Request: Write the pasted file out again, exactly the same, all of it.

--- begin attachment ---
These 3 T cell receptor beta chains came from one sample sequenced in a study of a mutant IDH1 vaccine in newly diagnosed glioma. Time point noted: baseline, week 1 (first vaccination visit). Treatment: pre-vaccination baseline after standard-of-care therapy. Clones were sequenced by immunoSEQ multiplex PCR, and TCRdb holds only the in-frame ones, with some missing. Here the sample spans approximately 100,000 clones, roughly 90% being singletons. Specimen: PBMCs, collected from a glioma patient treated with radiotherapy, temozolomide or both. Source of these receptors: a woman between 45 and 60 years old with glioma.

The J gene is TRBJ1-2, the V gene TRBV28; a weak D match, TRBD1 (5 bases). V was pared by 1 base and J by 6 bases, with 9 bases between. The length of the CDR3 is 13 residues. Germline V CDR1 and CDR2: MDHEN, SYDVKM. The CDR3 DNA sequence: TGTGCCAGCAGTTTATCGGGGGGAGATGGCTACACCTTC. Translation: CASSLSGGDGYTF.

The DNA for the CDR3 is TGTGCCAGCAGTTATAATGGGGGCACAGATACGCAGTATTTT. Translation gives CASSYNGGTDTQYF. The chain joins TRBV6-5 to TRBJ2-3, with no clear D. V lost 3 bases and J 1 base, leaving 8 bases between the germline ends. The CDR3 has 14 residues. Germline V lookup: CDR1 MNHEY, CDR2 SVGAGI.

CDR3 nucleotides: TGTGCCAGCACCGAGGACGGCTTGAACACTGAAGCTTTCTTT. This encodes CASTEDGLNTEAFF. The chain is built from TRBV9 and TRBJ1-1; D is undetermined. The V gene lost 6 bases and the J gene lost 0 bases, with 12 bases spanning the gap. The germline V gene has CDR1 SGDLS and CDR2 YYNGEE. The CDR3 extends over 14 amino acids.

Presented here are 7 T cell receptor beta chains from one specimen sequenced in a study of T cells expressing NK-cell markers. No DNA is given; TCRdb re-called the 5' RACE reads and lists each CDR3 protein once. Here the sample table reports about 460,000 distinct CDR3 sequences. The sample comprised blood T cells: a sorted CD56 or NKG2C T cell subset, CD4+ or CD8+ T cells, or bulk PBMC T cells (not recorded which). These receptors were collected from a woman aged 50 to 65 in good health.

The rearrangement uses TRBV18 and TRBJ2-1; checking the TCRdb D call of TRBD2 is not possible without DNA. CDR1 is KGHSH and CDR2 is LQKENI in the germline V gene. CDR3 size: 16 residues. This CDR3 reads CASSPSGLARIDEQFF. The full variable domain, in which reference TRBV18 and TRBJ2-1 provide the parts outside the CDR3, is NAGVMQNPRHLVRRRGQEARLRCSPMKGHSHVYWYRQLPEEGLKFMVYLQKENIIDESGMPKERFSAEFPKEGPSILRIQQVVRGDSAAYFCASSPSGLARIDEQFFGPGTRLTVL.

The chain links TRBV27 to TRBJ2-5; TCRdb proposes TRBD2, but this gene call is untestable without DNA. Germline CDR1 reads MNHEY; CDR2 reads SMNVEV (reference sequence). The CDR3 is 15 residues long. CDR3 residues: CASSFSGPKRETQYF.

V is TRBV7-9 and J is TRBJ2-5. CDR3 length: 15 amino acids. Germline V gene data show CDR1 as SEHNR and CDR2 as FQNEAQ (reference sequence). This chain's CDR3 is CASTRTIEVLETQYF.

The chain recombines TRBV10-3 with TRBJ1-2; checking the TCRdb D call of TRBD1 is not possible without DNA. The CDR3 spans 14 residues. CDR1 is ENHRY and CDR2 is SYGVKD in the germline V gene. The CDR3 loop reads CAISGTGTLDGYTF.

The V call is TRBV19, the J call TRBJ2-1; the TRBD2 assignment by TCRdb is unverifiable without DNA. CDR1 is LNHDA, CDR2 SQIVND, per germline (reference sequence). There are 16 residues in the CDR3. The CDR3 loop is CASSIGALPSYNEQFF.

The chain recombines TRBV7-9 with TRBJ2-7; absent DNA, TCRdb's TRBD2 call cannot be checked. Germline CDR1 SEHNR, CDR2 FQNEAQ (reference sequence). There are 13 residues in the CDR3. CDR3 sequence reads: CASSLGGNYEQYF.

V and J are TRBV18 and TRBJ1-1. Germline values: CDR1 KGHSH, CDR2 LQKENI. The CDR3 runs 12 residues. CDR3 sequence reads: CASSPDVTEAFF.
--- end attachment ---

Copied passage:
These 3 T cell receptor beta chains came from one sample sequenced in a study of a mutant IDH1 vaccine in newly diagnosed glioma. Time point noted: baseline, week 1 (first vaccination visit). Treatment: pre-vaccination baseline after standard-of-care therapy. Clones were sequenced by immunoSEQ multiplex PCR, and TCRdb holds only the in-frame ones, with some missing. Here the sample spans approximately 100,000 clones, roughly 90% being singletons. Specimen: PBMCs, collected from a glioma patient treated with radiotherapy, temozolomide or both. Source of these receptors: a woman between 45 and 60 years old with glioma.

The J gene is TRBJ1-2, the V gene TRBV28; a weak D match, TRBD1 (5 bases). V was pared by 1 base and J by 6 bases, with 9 bases between. The length of the CDR3 is 13 residues. Germline V CDR1 and CDR2: MDHEN, SYDVKM. The CDR3 DNA sequence: TGTGCCAGCAGTTTATCGGGGGGAGATGGCTACACCTTC. Translation: CASSLSGGDGYTF.

The DNA for the CDR3 is TGTGCCAGCAGTTATAATGGGGGCACAGATACGCAGTATTTT. Translation gives CASSYNGGTDTQYF. The chain joins TRBV6-5 to TRBJ2-3, with no clear D. V lost 3 bases and J 1 base, leaving 8 bases between the germline ends. The CDR3 has 14 residues. Germline V lookup: CDR1 MNHEY, CDR2 SVGAGI.

CDR3 nucleotides: TGTGCCAGCACCGAGGACGGCTTGAACACTGAAGCTTTCTTT. This encodes CASTEDGLNTEAFF. The chain is built from TRBV9 and TRBJ1-1; D is undetermined. The V gene lost 6 bases and the J gene lost 0 bases, with 12 bases spanning the gap. The germline V gene has CDR1 SGDLS and CDR2 YYNGEE. The CDR3 extends over 14 amino acids.

Presented here are 7 T cell receptor beta chains from one specimen sequenced in a study of T cells expressing NK-cell markers. No DNA is given; TCRdb re-called the 5' RACE reads and lists each CDR3 protein once. Here the sample table reports about 460,000 distinct CDR3 sequences. The sample comprised blood T cells: a sorted CD56 or NKG2C T cell subset, CD4+ or CD8+ T cells, or bulk PBMC T cells (not recorded which). These receptors were collected from a woman aged 50 to 65 in good health.

The rearrangement uses TRBV18 and TRBJ2-1; checking the TCRdb D call of TRBD2 is not possible without DNA. CDR1 is KGHSH and CDR2 is LQKENI in the germline V gene. CDR3 size: 16 residues. This CDR3 reads CASSPSGLARIDEQFF. The full variable domain, in which reference TRBV18 and TRBJ2-1 provide the parts outside the CDR3, is NAGVMQNPRHLVRRRGQEARLRCSPMKGHSHVYWYRQLPEEGLKFMVYLQKENIIDESGMPKERFSAEFPKEGPSILRIQQVVRGDSAAYFCASSPSGLARIDEQFFGPGTRLTVL.

The chain links TRBV27 to TRBJ2-5; TCRdb proposes TRBD2, but this gene call is untestable without DNA. Germline CDR1 reads MNHEY; CDR2 reads SMNVEV (reference sequence). The CDR3 is 15 residues long. CDR3 residues: CASSFSGPKRETQYF.

V is TRBV7-9 and J is TRBJ2-5. CDR3 length: 15 amino acids. Germline V gene data show CDR1 as SEHNR and CDR2 as FQNEAQ (reference sequence). This chain's CDR3 is CASTRTIEVLETQYF.

The chain recombines TRBV10-3 with TRBJ1-2; checking the TCRdb D call of TRBD1 is not possible without DNA. The CDR3 spans 14 residues. CDR1 is ENHRY and CDR2 is SYGVKD in the germline V gene. The CDR3 loop reads CAISGTGTLDGYTF.

The V call is TRBV19, the J call TRBJ2-1; the TRBD2 assignment by TCRdb is unverifiable without DNA. CDR1 is LNHDA, CDR2 SQIVND, per germline (reference sequence). There are 16 residues in the CDR3. The CDR3 loop is CASSIGALPSYNEQFF.

The chain recombines TRBV7-9 with TRBJ2-7; absent DNA, TCRdb's TRBD2 call cannot be checked. Germline CDR1 SEHNR, CDR2 FQNEAQ (reference sequence). There are 13 residues in the CDR3. CDR3 sequence reads: CASSLGGNYEQYF.

V and J are TRBV18 and TRBJ1-1. Germline values: CDR1 KGHSH, CDR2 LQKENI. The CDR3 runs 12 residues. CDR3 sequence reads: CASSPDVTEAFF.